How could you get yellow from red and white? Didn’t the guy mean pink? If you mix red and white, you get pink? «No,» insisted the painter «you’ll get yellow». Feynman was deeply puzzled at this point. He tried to think it through. «It must be some kind of chemical change», he said at last. «Were you using some special kind of pigment that makes a chemical change?» «No,» says the painter, «any old pigment will work. You go down to the five-and-ten and get some paint – just a regular can of red and a regular can of white – and I’ll mix ‘em. I’ll show how you get yellow».
What do you think Feynman did next? He’d studied light all his life. He knew more about it than pretty much anyone who’s ever lived, and certainly more than this painter. Wouldn’t he have been justified in politely humouring the guy and getting on with his day? But what Feynman did instead was go down to the five-and-ten and buy some paint. He brought it back to the restaurant, called the painter down from upstairs and watched as he promptly started to mix the paints. He put some red in, then some white. Then a little more red, then a little more white. But it still looked pink.
The decorator continued and continued. A bit more red, a bit more white, some more red again, and so on until eventually, after some more mixing, the painter grew exasperated and said under his breath: «I used to have a little tube of yellow here to sharpen it up a bit… then it’d be yellow». «Oh!» Said Feynman, «Of course! You add yellow and you can get yellow, but you couldn’t do it without the yellow!» The painter went back upstairs to paint.
The reason I love this story so much is that even though Feynman was almost certain that the painter was mistaken, he was only almost certain. There was still a part of him which was willing to entertain the possibility that even he, the great physicist with a profound understanding of the physics of light, might nevertheless have missed something. And he was willing to put some work into finding out.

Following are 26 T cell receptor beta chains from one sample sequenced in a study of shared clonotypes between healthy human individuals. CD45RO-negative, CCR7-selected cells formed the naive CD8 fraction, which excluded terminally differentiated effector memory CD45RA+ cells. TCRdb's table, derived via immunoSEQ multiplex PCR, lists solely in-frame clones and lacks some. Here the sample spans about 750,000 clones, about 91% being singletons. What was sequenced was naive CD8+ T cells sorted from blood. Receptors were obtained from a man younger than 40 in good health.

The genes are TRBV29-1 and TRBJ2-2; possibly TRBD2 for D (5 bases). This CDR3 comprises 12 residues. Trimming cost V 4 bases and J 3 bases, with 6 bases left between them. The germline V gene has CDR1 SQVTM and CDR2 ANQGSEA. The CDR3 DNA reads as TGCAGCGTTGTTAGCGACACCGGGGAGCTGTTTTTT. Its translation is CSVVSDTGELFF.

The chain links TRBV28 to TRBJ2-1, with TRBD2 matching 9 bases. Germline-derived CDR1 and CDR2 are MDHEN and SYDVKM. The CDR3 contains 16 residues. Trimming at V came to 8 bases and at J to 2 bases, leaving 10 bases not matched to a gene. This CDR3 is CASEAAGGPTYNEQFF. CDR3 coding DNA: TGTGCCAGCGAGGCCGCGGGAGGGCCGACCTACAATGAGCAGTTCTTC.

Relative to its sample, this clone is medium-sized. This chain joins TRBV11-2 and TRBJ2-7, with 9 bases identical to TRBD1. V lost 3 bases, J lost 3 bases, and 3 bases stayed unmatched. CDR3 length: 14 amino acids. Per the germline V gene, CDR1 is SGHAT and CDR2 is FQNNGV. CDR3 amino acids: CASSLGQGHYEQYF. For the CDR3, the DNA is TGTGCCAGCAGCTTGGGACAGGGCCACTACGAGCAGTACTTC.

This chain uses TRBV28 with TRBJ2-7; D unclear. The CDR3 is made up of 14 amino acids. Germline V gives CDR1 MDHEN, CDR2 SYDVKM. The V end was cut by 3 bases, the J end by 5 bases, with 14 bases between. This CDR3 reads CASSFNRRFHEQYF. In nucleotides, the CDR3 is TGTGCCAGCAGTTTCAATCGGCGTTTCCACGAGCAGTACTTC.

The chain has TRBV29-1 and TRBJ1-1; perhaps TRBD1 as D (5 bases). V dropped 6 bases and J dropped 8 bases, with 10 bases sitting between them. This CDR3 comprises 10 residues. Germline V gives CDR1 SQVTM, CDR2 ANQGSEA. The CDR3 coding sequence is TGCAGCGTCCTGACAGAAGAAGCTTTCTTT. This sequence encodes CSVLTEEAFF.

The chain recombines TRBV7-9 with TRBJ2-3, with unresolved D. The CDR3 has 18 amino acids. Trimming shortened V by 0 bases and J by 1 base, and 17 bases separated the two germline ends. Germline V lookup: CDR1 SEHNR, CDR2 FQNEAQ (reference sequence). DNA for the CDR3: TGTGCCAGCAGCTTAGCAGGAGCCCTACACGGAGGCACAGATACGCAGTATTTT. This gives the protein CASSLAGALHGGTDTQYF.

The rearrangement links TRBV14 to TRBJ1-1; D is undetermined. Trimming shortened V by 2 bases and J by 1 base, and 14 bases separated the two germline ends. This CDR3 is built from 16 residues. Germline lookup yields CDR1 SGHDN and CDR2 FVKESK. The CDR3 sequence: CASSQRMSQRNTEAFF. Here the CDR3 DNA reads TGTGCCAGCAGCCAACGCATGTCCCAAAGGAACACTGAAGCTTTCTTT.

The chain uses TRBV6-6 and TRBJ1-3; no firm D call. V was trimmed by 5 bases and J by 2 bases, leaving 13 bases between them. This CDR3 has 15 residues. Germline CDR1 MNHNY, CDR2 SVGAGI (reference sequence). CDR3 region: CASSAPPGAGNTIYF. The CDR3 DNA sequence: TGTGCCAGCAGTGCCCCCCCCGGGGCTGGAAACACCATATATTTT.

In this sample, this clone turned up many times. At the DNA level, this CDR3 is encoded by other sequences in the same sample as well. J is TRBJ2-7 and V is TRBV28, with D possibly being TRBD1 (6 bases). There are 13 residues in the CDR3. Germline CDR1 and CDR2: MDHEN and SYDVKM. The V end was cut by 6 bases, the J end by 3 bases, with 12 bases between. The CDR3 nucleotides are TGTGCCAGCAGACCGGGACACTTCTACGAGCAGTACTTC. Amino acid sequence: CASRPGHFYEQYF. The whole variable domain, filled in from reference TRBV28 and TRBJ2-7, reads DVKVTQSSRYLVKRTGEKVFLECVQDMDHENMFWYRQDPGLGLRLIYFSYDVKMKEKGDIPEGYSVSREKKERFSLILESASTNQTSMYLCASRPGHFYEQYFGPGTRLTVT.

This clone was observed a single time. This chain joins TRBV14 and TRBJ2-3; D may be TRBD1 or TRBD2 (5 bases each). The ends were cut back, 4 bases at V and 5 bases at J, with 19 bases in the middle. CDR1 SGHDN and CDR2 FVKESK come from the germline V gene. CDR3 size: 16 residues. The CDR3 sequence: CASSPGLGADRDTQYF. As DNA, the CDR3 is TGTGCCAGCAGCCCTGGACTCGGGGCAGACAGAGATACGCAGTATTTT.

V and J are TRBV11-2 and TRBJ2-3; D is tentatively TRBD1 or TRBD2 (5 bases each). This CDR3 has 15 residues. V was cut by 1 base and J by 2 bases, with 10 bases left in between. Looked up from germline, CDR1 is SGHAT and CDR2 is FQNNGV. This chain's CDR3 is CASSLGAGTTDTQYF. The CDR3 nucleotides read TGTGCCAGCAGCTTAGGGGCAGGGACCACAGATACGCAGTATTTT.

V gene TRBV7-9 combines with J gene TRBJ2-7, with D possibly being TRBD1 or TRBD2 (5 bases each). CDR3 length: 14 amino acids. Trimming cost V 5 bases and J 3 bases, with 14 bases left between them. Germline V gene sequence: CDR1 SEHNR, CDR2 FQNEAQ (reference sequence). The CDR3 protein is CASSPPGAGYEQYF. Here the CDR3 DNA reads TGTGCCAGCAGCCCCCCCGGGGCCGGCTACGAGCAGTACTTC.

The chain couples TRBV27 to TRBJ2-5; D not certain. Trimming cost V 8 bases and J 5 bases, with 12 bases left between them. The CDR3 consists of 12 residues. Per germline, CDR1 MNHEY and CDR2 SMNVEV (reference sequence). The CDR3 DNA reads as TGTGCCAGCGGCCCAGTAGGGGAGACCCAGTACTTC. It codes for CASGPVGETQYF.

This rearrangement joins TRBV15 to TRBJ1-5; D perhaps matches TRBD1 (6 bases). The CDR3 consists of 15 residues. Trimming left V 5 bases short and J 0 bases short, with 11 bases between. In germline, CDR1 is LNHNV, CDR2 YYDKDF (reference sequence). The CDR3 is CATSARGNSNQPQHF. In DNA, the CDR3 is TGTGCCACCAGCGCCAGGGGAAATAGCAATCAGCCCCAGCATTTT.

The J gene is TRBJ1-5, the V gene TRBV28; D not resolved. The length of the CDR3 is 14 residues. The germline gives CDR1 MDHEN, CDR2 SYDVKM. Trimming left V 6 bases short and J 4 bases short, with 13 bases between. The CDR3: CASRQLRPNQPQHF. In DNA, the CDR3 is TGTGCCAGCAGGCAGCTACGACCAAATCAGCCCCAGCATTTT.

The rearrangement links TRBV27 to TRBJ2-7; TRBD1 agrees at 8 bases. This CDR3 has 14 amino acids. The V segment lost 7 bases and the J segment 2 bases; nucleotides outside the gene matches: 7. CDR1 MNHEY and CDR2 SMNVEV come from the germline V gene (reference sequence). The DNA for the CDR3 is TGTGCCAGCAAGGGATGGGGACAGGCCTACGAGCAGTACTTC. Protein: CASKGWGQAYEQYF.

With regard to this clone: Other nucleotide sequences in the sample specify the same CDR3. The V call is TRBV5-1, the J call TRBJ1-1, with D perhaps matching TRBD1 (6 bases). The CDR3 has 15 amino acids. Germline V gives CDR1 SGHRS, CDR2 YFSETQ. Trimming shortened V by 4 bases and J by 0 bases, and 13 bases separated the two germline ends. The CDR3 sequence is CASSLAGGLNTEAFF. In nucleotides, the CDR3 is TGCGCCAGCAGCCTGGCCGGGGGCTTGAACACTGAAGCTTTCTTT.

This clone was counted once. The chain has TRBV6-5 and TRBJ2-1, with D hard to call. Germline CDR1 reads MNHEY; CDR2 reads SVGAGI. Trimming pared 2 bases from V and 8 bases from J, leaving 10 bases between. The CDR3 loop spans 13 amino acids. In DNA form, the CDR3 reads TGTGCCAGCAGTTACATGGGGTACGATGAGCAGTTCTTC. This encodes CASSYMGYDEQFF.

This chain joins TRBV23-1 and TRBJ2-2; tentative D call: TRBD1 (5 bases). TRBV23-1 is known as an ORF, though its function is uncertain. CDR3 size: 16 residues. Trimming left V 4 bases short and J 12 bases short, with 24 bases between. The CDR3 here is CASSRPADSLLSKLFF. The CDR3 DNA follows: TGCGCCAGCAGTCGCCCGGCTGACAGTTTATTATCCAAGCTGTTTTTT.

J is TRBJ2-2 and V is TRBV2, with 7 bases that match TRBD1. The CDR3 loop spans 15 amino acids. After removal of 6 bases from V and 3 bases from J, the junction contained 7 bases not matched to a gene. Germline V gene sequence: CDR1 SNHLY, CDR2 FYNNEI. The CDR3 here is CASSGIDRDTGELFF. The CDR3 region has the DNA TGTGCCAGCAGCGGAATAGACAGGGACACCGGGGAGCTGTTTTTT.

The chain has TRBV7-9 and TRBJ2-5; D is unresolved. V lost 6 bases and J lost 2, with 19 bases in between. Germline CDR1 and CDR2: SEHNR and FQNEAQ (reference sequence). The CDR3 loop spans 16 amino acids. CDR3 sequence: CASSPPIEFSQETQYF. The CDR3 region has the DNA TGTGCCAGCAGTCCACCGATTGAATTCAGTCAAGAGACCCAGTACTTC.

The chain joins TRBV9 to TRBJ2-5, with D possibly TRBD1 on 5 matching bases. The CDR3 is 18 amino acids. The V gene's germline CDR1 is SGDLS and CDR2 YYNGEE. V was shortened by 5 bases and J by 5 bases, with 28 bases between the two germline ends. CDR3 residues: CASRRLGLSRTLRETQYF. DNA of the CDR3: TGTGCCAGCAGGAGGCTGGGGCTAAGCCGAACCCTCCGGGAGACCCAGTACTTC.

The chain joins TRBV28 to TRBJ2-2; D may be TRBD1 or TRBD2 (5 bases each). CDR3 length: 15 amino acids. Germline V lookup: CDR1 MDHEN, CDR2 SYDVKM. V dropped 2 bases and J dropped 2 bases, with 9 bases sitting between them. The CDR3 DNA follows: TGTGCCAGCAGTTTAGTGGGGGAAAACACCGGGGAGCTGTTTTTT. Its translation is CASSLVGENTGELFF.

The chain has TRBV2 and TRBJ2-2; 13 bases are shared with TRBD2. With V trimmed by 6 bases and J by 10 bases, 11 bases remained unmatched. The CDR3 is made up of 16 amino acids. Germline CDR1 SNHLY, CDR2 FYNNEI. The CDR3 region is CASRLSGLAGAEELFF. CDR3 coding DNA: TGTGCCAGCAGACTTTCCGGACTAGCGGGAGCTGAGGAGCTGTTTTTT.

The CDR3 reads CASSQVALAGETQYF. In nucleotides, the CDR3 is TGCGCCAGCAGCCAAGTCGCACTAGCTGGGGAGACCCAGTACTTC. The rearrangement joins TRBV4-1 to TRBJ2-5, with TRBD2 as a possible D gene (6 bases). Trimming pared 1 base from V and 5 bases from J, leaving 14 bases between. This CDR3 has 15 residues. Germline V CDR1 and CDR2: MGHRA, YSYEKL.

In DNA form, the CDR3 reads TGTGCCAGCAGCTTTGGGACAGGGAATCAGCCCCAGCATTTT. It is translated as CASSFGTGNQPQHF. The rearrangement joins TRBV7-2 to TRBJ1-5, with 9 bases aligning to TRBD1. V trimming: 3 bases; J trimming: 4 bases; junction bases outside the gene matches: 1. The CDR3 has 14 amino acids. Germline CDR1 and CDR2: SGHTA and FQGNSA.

On one level, he’d been gullible. But on another, he was opening himself up to learning something new. On this occasion he’d gone down a dead end. But that willingness to consider even the apparently preposterous is what ultimately made him one of the greatest scientists of all time. So it is with investing. Indeed, there’s a parallel in recent stock market history, which has seen most «value investors» missing the single biggest episode of value creation in economic history, as «software has eaten the world».
Not that there should be any shame in making mistakes, especially when a guy like Warren Buffett makes the same one. «We blew it» he told Berkshire shareholders in 2017, speaking with typical candour about not investing in Google. He could see that Geico – a Berkshire subsidiary – was paying Google $ 10 for every click, and that the marginal cost of that $ 10 was zero. «Just imagine having something that every time you just hit a click… the cash register rung somewhere out in California. So, it was and is an extraordinary business and it has some aspects of a natural monopoly».
Charlie Munger was more scathing still. «I feel like a horse’s ass for not identifying Google. We could see in our own operations how well that Google advertising was working. And we just sat there sucking our thumbs.» And Buffett closed the topic by rationalising the mistake with a now familiar defence: «We always try to stay within our circle of competence». But at what point does staying within your circle of competence become an easy excuse not to try to expand it? If missing out on Google was an illustration of having a mind which is too closed, Feynman’s paint mixing story illustrates the costs of keeping it open.
One is that you risk going down a research dead end. The other is that you risk looking like a dummy. But the benefits can be vast. It was another Nobel physicist, Duncan Haldane, who won the prize in 2016, who said it most succinctly when discussing his then recent award with the BBC. «If you can't imagine something marvellous,» he reflected «you're never going to find it.»